When you eat more food, we experience a sense of satiety or fullness. Using the strategy of volume eating to your advantage means that you'll be able to eat more food, yet the same, or even fewer calories, never feel hungry, and still lose weight. Without restricting any specific food categories, like potatoes, rice, carbohydrates as a whole, or restricting fat-based food just because they're calorie-dense, you can eat the same types of food that you normally do (obviously being sensible and 'healthy'), just in lower quantities and add a whole lot more of low-calorie foods, mainly vegetables.

Minimise fatigue

The biggest cause for weight loss fatigue is a calorie deficit too great to handle. Being in a 1.000 - 1.500Kcal deficit will not only decrease your performance, but it will drain every ounce of energy in your system. You'll feel tired most of the day, needing constant caffeine refills to be able to function, being generally demotivated, and have difficulty focusing. These are all symptoms of fatigue and should be taken seriously. In case you are familiar with these symptoms, other than contacting your doctor to get a check-up, making sure that you're getting enough food and fluid should be the first point of call. This is the reasoning behind the premise of not being in a calorie deficit greater than 500kcal per day by the way.

The water cut

The question of whether or not a water cut is necessary for competition is still lingering around the weightlifting community. However, there is a solid reason for why it's still relevant, although you'll have to compete only two hours after weigh-ins. There is a strong correlation between body weight and strength. As you gain weight your strength is likely to follow. Yes, this is mainly due to a change in tissue composition more so than water. However, as mentioned earlier, lower fluid levels decrease performance output. So if you can "dehydrate" for the weigh-in, and rehydrate for the following two hours you're winning on both fronts. You'll be lighter to make the weight necessary, while you'll perform to your fullest on the platform due to good rehydration following the weigh-in.

But how does one even do a water cut? It's fairly straight forward. The week leading up to the competition you'll over hydrate, drinking 5 - 7L of pure water daily. Yes, this will make you go to the toilet incredibly often. When you've done that for 5 days and your body has gotten "used" to it you'll drop down drastically for the last 48h before weigh-in. On the sixth day drink 1L, and the last day before competition only sip water when necessary, essentially when your mouth is all dried up. In the following morning weigh yourself, and based on your weight you'll drink accordingly. If you're under your required weight drink a bit to close the gap, leaving a bit of a buffer, or if you're above the required weight don't drink anything and try going to the toilet to reduce it even further. Losing weight in saunas or layering up on plastic bags and going for a run is an ABSOLUTE last resort, and to be fair, if you're at that stage wouldn't it be just as smart to cancel the competition anyway? #Foodforthought


Rehydration, following the weigh-in, getting hydration levels back to normal is EXTREMELY important. Have fast-acting electrolytes the second you step off the scales. By that, I mean through fluids and not food. Having a Lucozade or having your water with an electrolyte tablet. Make sure to drink loads of water, at least 0.5 - 1L!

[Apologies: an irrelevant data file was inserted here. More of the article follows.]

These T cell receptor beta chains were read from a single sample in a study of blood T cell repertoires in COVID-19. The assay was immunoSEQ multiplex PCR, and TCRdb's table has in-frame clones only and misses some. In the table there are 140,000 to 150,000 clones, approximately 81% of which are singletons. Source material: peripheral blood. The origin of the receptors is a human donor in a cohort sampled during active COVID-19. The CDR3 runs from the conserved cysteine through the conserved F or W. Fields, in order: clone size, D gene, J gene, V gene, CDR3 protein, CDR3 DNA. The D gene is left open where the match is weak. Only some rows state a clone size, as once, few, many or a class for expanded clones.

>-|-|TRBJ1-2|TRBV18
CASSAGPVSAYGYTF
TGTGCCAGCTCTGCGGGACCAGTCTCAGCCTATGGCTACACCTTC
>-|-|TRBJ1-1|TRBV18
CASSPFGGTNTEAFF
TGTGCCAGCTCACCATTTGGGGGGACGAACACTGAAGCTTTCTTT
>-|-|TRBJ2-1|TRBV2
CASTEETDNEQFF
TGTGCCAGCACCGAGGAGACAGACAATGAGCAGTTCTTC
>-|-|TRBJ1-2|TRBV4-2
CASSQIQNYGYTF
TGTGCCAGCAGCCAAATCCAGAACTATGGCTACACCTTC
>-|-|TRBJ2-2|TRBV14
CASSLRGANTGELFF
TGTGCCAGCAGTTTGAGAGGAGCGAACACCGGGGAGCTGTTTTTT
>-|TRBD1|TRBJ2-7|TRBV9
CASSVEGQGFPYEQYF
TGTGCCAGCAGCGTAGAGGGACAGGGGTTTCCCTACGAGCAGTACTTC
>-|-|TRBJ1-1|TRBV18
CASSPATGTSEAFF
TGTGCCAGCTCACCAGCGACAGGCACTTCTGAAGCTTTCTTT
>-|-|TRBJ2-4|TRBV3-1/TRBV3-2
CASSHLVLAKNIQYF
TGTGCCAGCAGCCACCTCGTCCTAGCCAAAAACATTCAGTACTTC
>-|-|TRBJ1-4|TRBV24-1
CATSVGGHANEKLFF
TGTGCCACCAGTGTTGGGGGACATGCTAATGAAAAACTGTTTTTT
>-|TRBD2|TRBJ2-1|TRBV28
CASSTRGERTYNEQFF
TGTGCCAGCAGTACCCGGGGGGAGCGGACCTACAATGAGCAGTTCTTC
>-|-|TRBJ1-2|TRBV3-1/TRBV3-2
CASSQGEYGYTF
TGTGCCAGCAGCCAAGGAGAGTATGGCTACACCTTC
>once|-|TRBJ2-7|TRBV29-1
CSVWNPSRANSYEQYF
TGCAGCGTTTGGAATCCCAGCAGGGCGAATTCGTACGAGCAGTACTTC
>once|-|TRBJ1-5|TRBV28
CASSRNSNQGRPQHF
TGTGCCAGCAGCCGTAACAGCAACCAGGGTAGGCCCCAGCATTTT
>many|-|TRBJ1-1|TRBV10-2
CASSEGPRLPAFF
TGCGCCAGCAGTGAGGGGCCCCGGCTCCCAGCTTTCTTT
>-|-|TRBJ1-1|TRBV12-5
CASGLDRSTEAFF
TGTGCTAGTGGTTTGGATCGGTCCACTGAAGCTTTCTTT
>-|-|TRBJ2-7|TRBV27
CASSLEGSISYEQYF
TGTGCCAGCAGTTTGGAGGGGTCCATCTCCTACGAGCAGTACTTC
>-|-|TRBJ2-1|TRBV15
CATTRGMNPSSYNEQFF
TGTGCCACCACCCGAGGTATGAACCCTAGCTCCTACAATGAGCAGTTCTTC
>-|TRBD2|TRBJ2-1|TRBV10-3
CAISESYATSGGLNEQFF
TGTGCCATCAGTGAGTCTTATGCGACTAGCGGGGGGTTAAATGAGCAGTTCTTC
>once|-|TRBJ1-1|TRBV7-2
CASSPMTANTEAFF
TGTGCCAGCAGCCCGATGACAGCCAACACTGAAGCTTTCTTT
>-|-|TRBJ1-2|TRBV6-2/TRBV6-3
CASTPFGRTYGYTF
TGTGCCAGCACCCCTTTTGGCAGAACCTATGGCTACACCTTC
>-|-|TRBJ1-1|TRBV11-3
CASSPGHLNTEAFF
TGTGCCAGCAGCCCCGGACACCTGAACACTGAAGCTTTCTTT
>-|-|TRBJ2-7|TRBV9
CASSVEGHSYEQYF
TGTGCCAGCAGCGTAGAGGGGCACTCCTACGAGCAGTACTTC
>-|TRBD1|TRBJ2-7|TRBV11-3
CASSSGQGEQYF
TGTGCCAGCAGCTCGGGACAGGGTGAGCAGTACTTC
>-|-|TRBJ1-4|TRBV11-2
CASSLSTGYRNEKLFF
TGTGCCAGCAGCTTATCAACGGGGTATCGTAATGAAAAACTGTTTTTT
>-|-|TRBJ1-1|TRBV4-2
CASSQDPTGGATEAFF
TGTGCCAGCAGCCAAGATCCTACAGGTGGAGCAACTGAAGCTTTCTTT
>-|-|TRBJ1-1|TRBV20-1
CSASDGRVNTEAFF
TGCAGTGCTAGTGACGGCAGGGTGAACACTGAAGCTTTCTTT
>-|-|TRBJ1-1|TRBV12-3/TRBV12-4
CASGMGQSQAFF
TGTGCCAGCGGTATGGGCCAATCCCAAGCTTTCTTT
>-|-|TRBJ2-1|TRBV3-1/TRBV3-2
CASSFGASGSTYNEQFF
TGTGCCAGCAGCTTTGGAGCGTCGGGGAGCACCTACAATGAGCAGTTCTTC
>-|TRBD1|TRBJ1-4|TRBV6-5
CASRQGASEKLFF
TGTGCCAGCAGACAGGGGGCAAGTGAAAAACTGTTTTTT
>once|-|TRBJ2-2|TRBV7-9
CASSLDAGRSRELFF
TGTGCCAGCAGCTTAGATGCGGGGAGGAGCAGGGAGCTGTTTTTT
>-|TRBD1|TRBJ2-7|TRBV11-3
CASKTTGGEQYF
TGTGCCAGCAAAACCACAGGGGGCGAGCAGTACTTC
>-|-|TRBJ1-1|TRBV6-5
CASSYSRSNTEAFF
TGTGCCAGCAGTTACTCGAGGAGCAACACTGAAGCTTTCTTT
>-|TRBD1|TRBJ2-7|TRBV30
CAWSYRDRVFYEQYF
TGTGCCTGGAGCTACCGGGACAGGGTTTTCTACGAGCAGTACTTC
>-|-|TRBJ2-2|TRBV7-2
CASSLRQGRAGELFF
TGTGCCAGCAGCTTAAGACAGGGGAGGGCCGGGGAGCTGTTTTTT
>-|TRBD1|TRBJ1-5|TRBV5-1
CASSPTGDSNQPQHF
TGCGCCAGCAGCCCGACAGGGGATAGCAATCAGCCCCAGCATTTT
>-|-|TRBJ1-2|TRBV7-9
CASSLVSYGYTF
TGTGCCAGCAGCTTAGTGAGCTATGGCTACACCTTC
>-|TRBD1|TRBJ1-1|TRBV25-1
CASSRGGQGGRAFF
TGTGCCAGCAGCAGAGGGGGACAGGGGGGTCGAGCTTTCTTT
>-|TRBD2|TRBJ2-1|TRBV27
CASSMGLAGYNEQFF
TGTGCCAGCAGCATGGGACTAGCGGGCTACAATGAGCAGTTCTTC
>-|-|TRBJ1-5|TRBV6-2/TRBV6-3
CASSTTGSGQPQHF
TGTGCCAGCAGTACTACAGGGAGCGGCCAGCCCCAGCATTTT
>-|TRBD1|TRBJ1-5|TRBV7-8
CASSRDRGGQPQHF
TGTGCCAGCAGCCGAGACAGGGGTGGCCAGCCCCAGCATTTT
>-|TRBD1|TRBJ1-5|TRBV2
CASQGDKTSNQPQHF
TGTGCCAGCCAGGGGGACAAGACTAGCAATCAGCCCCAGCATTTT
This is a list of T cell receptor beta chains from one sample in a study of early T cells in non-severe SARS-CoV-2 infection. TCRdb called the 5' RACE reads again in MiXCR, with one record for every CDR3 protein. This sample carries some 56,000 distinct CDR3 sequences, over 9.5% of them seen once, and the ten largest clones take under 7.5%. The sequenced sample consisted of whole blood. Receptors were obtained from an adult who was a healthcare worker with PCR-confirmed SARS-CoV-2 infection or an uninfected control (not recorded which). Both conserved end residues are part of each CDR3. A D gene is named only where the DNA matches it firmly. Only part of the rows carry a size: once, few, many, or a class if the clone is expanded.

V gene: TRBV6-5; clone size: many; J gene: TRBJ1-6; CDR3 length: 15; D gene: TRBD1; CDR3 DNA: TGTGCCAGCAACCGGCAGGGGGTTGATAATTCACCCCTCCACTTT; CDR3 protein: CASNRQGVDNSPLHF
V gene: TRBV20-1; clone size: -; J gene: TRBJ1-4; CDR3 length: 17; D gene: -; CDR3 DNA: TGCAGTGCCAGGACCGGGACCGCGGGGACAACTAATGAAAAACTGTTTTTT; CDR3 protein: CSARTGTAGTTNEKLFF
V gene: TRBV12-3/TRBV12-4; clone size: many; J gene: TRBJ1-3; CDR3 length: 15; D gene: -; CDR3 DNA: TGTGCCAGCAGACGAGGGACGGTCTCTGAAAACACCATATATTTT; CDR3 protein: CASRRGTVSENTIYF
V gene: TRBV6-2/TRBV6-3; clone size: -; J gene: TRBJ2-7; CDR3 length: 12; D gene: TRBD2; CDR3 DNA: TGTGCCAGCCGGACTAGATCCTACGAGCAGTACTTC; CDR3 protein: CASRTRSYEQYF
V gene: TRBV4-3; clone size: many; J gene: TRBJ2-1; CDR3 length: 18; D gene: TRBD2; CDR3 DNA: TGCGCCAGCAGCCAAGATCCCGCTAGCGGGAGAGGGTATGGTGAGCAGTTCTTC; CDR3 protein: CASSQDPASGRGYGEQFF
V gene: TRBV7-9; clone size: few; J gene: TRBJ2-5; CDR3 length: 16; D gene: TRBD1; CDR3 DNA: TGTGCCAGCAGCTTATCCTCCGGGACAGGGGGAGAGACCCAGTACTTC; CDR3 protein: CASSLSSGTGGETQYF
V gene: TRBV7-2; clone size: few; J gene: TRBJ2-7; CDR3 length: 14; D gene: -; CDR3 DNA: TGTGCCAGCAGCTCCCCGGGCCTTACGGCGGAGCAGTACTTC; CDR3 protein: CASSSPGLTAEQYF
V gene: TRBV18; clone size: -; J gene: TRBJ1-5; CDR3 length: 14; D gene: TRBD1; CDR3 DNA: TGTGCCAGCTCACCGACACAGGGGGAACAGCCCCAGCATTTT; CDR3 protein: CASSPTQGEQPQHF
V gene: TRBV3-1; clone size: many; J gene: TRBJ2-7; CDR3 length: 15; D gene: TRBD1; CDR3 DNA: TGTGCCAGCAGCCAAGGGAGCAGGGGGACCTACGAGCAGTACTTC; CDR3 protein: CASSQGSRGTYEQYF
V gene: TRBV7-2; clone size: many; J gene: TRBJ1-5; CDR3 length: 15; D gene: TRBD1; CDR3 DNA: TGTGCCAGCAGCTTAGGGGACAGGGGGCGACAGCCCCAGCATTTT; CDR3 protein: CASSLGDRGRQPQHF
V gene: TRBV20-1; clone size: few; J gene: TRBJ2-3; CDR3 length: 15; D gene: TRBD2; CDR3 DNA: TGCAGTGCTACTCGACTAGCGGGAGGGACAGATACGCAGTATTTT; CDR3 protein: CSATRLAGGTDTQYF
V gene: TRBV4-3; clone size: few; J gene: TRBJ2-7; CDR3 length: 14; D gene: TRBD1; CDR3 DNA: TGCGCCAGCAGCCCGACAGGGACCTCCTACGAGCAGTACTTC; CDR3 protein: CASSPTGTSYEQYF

Fat percentage vs. Athletic performance

When reducing body fat, there are a couple of things to keep in mind. Fat percentage is not only used to quantify how ripped you are but can also determine your level of performance. And to be clear, those two don't overlap. Being ripped to shreds like Helmut Streb, the shredded c*nt in the picture above, does not equal optimal athletic performance.

Evidence suggests that different levels of fat percentages result in different levels of athletic performance. And for weightlifting, performance should be prioritised over looks. With that being said, what is the recommended fat percentage for optimal performance?

7% body fat has been established by many medical authorities as the safe, minimal per cent body fat in the athletic population. However, that doesn't mean optimal performance is achieved at 7% body fat, but rather the fact that anything below 7% body fat might result in an increase in health-related issues. Because everyone is different there isn't a set percentage that equals to optimal performance, but rather a range. Evidence suggests that men in the range of 8 - 18% body fat perform better than athletes with a body fat percentage either lower or higher than that. For women, this range is considerably higher due to their gender-related fat depots and health risks regarding their menstruation cycle. It's been suggested that women shouldn't go below a fat percentage of 15%, and stay below 25% for optimal performance. However, this can vary largely between women due to genetic variation concerning those fat depots.

Normative data on fat percentages in weightlifting shows that men range between 9 - 16% and women between 14 - 20%. So for you guys who are trying to lose some weight for your next competition, try not to go crazy and lose too much, but stay within a healthy range. Maybe take notes on what percentage you perform the best and use that as your goal for your next competition.


Thanks, FAE Barbell